There are difficulties on the alternative routes that are now being discussed. There is not only delay in the construction of those lines but also consideration must be given to how they are likely to undermine the many proposals put forward in various regions throughout the United Kingdom to develop freight and passenger strategies which will take full advantage of the Channel. Estimates of economic viability are influenced directly by the ease with which traffic can reach the tunnel. The absence of strong direct links to the north of London is likely severely to prejudice the attractiveness of freight and passenger services. The long delay about where the rail link will be from the tunnel itself into the London area will have serious repercussions on the regions and the various industries in those areas, which will suffer serious economic disadvantages. Help to the regions seems to be hindered by financial constraints and the commercial criteria which British Rail is forced to adopt.

The Government must recognise that with regard to the regions there are economic and social considerations to be taken into account in addition to the usual BR investment criteria. A strategy is required to create the best possible links with the Channel Tunnel in order to maximise the benefits for all parts of the United Kingdom. I agree wholeheartedly with the right reverend Prelate the Bishop of Manchester who said that the development of the Channel Tunnel has far-reaching implications. The Government must recognise that it is of very considerable significance to the future of the country and its people. They must make the necessary resources available.

4.27 p.m.

Lord Pennock

My Lords, I must begin with regret and disappointment to apologise because I am unable to stay until the end of this most important debate. I suspect that that is more disappointing to me than to other noble Lords. However, I have a long-standing engagement with some important Russian officials who are here on a very tight schedule which was not possible to be rearranged.

I should like to add my congratulations to the noble Earl, Lord Lindsay, on what I thought was a quite brilliant opening maiden speech. It is always very arresting for members of my generation to hear those of the next generation make us aware of our awful responsibilities in this respect. He did it with great conviction and eloquence. I should also like to pay a tribute to the noble Lord, Lord Underhill. I remember in the early days when the tunnel was in its perhaps pre-14 days fetus stage. We had many discussions and I was always glad to hear his balance and penetration when he asked the right questions. He has certainly asked the right questions today.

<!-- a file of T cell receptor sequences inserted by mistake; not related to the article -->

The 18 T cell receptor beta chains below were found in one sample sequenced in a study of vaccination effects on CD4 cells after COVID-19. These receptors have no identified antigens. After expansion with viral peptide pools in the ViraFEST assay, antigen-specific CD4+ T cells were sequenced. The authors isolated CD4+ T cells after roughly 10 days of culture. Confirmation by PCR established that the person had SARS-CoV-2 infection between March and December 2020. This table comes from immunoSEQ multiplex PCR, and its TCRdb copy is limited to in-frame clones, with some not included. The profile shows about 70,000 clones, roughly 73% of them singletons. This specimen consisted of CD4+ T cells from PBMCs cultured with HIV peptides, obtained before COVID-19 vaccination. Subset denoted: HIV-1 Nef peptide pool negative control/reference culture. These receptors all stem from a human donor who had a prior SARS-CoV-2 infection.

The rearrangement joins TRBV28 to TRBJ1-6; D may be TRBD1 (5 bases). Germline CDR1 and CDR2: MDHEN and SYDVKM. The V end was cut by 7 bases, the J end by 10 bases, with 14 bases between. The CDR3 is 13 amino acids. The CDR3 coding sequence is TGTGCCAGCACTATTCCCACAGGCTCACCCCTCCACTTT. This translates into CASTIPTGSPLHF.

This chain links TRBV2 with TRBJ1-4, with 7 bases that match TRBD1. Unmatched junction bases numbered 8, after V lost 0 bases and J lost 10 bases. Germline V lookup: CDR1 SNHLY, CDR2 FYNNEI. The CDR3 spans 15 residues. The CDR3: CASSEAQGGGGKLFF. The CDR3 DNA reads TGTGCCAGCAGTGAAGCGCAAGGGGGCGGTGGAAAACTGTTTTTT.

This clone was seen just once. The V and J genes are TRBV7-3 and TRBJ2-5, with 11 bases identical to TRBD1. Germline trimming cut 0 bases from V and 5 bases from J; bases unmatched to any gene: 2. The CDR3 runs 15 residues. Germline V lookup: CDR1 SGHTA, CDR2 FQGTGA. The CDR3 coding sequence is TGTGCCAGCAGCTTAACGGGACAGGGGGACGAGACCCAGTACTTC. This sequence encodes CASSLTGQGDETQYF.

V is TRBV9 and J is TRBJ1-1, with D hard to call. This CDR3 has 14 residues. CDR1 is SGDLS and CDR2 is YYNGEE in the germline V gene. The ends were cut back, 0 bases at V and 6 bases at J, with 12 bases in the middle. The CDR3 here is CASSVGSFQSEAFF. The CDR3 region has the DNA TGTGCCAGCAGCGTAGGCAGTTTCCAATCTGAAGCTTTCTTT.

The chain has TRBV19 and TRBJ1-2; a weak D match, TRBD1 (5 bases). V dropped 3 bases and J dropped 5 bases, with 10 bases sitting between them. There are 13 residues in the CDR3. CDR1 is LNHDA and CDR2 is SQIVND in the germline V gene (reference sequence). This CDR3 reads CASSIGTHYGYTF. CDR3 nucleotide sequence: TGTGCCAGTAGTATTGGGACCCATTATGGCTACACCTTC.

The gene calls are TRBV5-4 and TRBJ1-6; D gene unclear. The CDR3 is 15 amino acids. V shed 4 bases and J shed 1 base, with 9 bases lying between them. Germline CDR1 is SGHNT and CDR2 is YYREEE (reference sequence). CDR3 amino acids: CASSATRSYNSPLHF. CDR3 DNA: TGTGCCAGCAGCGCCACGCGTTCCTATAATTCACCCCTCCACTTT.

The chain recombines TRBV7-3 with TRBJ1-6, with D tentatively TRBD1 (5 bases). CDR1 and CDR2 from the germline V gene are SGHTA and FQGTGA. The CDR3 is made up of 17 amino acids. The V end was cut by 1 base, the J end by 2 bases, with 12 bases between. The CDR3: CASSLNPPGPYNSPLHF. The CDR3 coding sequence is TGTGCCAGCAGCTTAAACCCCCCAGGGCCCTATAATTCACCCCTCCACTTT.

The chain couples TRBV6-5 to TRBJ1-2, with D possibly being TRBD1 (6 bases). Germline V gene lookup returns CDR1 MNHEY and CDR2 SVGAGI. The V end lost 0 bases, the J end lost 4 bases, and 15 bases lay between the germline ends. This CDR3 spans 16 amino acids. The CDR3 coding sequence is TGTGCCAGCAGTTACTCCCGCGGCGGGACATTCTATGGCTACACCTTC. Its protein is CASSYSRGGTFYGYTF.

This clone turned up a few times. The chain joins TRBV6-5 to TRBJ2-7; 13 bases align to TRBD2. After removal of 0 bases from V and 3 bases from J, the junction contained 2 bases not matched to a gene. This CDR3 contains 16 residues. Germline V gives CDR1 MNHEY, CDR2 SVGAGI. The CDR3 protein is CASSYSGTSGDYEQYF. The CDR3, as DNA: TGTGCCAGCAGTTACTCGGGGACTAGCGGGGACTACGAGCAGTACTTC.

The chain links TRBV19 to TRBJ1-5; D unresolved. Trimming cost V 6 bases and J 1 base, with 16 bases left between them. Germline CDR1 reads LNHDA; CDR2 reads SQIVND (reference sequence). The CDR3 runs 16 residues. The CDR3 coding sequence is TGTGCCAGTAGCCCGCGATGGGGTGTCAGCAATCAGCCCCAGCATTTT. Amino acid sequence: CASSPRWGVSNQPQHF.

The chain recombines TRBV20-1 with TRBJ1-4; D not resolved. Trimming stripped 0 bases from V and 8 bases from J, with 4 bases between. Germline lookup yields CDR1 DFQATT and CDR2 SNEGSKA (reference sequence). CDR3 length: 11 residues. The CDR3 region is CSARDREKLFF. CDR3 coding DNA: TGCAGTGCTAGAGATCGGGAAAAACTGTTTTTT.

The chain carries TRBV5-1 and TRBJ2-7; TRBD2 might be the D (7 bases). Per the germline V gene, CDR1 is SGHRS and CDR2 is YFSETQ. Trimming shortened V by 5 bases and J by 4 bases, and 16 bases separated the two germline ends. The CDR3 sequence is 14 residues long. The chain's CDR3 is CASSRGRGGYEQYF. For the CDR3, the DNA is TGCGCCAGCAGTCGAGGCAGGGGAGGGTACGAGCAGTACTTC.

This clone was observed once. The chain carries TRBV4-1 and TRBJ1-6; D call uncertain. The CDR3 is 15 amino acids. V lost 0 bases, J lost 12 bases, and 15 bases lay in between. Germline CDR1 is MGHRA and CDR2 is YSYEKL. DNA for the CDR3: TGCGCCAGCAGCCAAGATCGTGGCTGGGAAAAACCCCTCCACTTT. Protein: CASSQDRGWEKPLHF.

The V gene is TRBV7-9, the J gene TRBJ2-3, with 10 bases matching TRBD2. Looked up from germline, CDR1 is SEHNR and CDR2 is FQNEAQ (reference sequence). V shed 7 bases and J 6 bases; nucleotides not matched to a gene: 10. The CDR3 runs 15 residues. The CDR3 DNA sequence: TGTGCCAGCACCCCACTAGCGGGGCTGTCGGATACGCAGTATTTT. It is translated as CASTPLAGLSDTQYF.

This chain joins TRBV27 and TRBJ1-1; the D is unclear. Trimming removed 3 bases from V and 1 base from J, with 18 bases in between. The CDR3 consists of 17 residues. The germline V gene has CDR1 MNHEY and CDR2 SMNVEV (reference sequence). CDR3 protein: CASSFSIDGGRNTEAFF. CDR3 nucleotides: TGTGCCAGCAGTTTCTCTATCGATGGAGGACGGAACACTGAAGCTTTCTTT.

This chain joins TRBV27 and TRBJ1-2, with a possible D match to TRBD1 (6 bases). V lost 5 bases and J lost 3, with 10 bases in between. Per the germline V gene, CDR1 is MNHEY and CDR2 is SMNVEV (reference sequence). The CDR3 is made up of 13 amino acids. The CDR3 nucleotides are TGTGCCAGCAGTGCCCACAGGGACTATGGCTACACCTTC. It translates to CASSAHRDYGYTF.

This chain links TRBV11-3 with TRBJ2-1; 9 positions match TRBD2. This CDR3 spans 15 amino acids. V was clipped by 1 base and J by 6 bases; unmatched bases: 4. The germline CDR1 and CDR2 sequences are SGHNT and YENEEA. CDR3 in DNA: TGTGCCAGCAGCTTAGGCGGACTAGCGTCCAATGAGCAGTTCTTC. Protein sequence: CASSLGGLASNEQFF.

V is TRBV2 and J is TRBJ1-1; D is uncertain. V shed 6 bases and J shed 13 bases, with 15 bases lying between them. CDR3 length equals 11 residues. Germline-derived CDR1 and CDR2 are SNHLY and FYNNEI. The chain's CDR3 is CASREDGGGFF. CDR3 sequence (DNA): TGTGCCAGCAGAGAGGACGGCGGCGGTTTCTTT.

The last time I spoke to noble colleagues about the tunnel was at the Bill's Second Reading, a little more than three years ago. Noble colleagues may recall that I then spoke as co-chairman of the tunnel board and spoke with considerable fervour in its support. Noble Lords may also recall that shortly afterwards I moved away from that important appointment. I hasten to add that, so far as I am aware, there was no connection between those two events. However, I have remained a member of the board and therefore today I declare an interest. I have been closely embroiled, and sometimes immersed, in the vicissitudes which a project of these proportions was bound to endure.

1 approach today's debate with almost the same sense of déjà vu that I had at the time when we were seeking to obtain support for the operation in its first stage. We then had to fight tooth and nail, inch by inch, first with government (Was it to be a hybrid Bill or a public Bill?) and then with the City (Would it pay? Would it be effective? Could it ever be constructed?). We had to fight also with public opinion on issues such as defence, terrorism and rabies, some of which have arisen incidentally today. Finally we won through.

I believe that we are again fighting tooth and nail, inch by inch, but there is a significant difference. Having come this far, and having decided to build a tunnel, time is of the essence. The issues raised by the noble Lord, Lord Underhill, are most urgent and I share his concern about the delay in seeking to deal with them.

I should like to make three points. First, the tide of history and events during the past three years has moved dramatically in favour of the tunnel and its importance to our national interest. The year 1992, with all its implications, was then scarcely on the drawing board. Thanks to the noble Lord, Lord Cockfield, some 300 directives ensuring that the barriers to trade and the transport of people will have vanished by 1992 have now been agreed and all but a handful have been accepted by the sovereign states. It is interesting to note that the supposedly backward United Kingdom has a smaller handful of such directives still to be passed than any of its colleagues in the Community.

Secondly, I turn to traffic forecasts. When we put forward the case for the tunnel we made certain traffic forecasts which should be met by 1994. The figures with which I have been presented show that the traffic forecasts for freight and personnel from the UK to the mainland were met in 1989. We heard from the noble Earl, Lord Lindsay, and from other noble Lords about the environmental issue. It has grown most significantly since we commenced operations. The conservative estimate of British Rail of the increase of exports from 2 million tonnes to 6 million tonnes will take 1,500 juggernauts off our roads every day.